I had forgotten how much time and energy one needs to raise a puppy. My computer has been virtually untouched in the past two weeks, but we are having a blast. I’ll try to download a picture of him to this email.

Next week I will learn how to put videos , etc on my website. I will then put some short workout videos of the short, high-intensity exercise routines that you may consider including in your workouts. I am really a firm believer in these 12-15 minute workouts. Some consist of 30 seconds of exercise followed by 15 seconds of rest. I also do some at a 20:10 second ratio; others at 45:15. The beauty is that you improve cardiac and lung function, increase muscle and strength, and DECREASE body fat!

Speaking of fat, a couple of recent reports on gastric bypass and lap-band procedures.

First, in a published online study in the Archives of Surgery, lap band procedures appear to produce “relatively poor long-term outcomes.” In this study, 151 patients who underwent the surgery between January 1, 1994, and December 31, 1997, were looked at. Eighty two of the patients were available for a full evaluation in late 2009. Of those 82, 22% experienced minor complications, and 39% major ones. 45% had their bands removed, and 17% were switched to gastric bypass. Nearly 30% experienced band erosion, nearly half needed to have their band removed, and 60% required some kind of reoperation. There has to be a better way to lose fat.

Roughly 30% of the American population is obese, and the rate is increasing, especially among adolescents. As a result, gastric bypass (GP) surgery is becoming more and more popular. Not so fast, says the American Heart Association (AHA). In a new scientific statement published online March 14, 2011, in Circulation, the obesity committee of the AHA is trying to get the message out that GPs is appropriate only for severely obese patients who have exhausted all other options to lose weight.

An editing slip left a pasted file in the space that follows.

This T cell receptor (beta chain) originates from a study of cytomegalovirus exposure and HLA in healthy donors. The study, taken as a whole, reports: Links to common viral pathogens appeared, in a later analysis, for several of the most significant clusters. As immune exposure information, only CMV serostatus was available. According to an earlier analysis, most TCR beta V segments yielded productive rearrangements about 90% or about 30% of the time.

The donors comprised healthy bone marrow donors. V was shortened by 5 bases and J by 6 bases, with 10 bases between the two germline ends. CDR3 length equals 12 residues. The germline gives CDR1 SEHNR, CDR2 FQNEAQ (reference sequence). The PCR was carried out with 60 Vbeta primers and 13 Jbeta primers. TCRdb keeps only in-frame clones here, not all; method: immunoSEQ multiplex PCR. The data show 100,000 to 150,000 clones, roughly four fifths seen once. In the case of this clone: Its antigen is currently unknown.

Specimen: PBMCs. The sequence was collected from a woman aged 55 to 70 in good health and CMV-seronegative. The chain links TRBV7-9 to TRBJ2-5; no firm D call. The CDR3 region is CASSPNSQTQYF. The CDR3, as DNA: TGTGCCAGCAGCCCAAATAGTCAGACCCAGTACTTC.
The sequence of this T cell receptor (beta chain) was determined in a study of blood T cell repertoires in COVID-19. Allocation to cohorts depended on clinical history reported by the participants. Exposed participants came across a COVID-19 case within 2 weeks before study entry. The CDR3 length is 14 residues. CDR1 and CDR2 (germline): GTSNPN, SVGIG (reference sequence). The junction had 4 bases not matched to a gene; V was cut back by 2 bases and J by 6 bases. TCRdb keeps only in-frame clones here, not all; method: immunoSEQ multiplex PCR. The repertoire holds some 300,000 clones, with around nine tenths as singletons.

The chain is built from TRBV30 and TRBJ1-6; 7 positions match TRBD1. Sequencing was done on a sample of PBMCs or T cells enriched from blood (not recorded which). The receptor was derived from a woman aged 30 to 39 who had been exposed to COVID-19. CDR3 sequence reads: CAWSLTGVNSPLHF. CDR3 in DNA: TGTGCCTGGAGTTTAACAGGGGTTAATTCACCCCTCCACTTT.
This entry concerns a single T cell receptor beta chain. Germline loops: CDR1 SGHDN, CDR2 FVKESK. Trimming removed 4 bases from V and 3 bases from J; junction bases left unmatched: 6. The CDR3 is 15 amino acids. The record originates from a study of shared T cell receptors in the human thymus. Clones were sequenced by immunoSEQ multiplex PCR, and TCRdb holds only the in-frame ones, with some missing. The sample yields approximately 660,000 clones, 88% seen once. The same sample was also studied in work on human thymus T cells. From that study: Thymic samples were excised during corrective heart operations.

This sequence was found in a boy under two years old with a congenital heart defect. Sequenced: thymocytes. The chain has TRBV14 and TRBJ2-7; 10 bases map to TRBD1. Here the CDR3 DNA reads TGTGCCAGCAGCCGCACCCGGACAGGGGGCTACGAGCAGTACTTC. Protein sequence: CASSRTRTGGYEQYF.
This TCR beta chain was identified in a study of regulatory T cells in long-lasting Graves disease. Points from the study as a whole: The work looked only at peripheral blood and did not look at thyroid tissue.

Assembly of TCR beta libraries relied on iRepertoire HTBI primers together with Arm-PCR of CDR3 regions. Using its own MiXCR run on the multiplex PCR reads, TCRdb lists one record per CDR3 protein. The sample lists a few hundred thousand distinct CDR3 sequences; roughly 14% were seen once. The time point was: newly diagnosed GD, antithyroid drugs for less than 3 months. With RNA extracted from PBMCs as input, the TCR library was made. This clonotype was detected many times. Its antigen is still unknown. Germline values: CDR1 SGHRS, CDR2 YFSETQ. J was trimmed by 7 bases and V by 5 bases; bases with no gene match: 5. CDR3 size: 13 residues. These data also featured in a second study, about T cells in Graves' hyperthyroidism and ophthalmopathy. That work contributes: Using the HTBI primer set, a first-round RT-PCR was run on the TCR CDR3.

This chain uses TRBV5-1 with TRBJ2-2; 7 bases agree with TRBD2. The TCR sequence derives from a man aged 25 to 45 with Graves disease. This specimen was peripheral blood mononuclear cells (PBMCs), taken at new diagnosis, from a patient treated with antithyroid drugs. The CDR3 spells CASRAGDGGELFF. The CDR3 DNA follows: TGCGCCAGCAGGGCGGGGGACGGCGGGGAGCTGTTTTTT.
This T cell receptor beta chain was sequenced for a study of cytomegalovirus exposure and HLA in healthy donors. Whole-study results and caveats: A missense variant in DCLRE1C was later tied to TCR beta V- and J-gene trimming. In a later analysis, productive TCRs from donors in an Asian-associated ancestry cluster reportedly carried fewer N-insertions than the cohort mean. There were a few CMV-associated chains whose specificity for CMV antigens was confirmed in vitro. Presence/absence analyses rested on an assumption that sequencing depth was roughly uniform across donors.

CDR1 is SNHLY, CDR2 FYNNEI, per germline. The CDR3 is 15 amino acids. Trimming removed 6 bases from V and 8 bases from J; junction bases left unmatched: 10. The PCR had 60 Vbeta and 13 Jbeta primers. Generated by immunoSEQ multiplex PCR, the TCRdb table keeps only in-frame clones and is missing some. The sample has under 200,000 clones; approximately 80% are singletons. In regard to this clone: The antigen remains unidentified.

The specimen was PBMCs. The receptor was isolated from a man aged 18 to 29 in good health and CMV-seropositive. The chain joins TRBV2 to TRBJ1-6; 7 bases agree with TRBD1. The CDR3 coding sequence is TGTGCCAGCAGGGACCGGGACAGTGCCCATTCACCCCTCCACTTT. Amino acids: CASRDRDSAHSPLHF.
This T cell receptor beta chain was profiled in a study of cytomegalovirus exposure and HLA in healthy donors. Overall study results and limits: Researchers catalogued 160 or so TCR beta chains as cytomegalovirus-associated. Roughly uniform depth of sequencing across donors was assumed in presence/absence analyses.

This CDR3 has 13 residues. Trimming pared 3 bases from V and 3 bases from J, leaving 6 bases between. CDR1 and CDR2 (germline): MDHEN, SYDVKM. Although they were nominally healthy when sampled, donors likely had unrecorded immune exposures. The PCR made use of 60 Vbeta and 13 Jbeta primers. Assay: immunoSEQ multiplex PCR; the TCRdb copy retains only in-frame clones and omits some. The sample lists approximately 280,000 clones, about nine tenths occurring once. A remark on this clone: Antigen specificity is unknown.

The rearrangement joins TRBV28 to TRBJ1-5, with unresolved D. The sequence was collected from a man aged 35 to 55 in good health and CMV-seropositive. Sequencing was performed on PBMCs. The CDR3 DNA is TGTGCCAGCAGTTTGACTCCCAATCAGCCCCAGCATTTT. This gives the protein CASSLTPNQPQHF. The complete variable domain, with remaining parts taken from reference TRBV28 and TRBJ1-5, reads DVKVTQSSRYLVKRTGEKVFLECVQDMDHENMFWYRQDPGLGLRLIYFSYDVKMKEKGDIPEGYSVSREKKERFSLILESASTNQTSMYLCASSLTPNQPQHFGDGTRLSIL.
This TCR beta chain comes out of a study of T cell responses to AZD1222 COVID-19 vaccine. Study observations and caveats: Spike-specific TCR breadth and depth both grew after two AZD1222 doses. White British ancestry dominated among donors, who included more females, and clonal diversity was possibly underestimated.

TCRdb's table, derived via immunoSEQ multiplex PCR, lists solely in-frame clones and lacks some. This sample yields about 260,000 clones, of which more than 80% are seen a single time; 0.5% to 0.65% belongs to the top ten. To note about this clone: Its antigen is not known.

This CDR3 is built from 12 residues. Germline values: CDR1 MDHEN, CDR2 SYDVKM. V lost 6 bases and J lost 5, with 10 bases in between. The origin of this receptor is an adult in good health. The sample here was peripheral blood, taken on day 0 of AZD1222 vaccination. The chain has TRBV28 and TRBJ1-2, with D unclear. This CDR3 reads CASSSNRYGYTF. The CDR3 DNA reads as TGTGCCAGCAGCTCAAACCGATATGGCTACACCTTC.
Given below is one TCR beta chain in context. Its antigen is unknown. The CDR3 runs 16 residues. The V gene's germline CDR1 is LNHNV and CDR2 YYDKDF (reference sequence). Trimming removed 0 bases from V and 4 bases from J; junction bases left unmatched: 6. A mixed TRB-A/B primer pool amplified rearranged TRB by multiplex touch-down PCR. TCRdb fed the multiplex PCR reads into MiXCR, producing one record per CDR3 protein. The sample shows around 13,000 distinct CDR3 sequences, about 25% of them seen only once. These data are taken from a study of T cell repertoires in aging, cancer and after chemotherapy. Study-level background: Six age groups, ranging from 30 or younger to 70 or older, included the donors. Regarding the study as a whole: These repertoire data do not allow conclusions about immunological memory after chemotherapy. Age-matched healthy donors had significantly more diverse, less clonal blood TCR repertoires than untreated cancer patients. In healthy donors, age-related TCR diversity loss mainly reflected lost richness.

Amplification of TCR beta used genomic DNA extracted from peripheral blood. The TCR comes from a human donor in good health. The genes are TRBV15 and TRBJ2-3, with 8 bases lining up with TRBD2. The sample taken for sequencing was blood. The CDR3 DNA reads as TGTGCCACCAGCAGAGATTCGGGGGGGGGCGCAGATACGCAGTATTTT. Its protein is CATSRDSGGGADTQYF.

Current medical dogma suggests that GP improves metabolic profile, cardiac structure and function, diabetes, liver disease, and hypertension. However, proof is scarce, and virtually non-existent in adolescents. There are serious complications from the surgery, including pulmonary embolus, bleeding, anastomotic leaks, hernias, ulcers, and behavioral issues. Like I said before, there’s got to be a better way to get rid of fat.

Vitamin D levels are frequently low among patients with early Parkinson’s disease (PD), and it’s not the disease itself that is causing the vitamin D deficiency, but the other way around.

Vitamin D has been the focus of a lot a research recently, looking at the role it may play in certain cancers, MS, and diabetes. In 2007, a hypothesis article was published postulating that low vitamin D levels may have something to do with either the genesis or progression of PD. Currently, the recommended daily intake is 400-800 IU’s, depending on age. I know several health professionals who think that level is too low, and recommend 1000-2000 IU’s daily. I take 2000 IU’s.

The largest meta-analysis so far conducted examining potassium intake on cardiovascular outcomes has found that the higher dietary potassium intake correlated with a 20 % decreased risk for stroke and heart disease. Potassium from food is ideal-supplemental potassium is hard for the stomach to absorb.

Stay well, John R Blilie, M.S.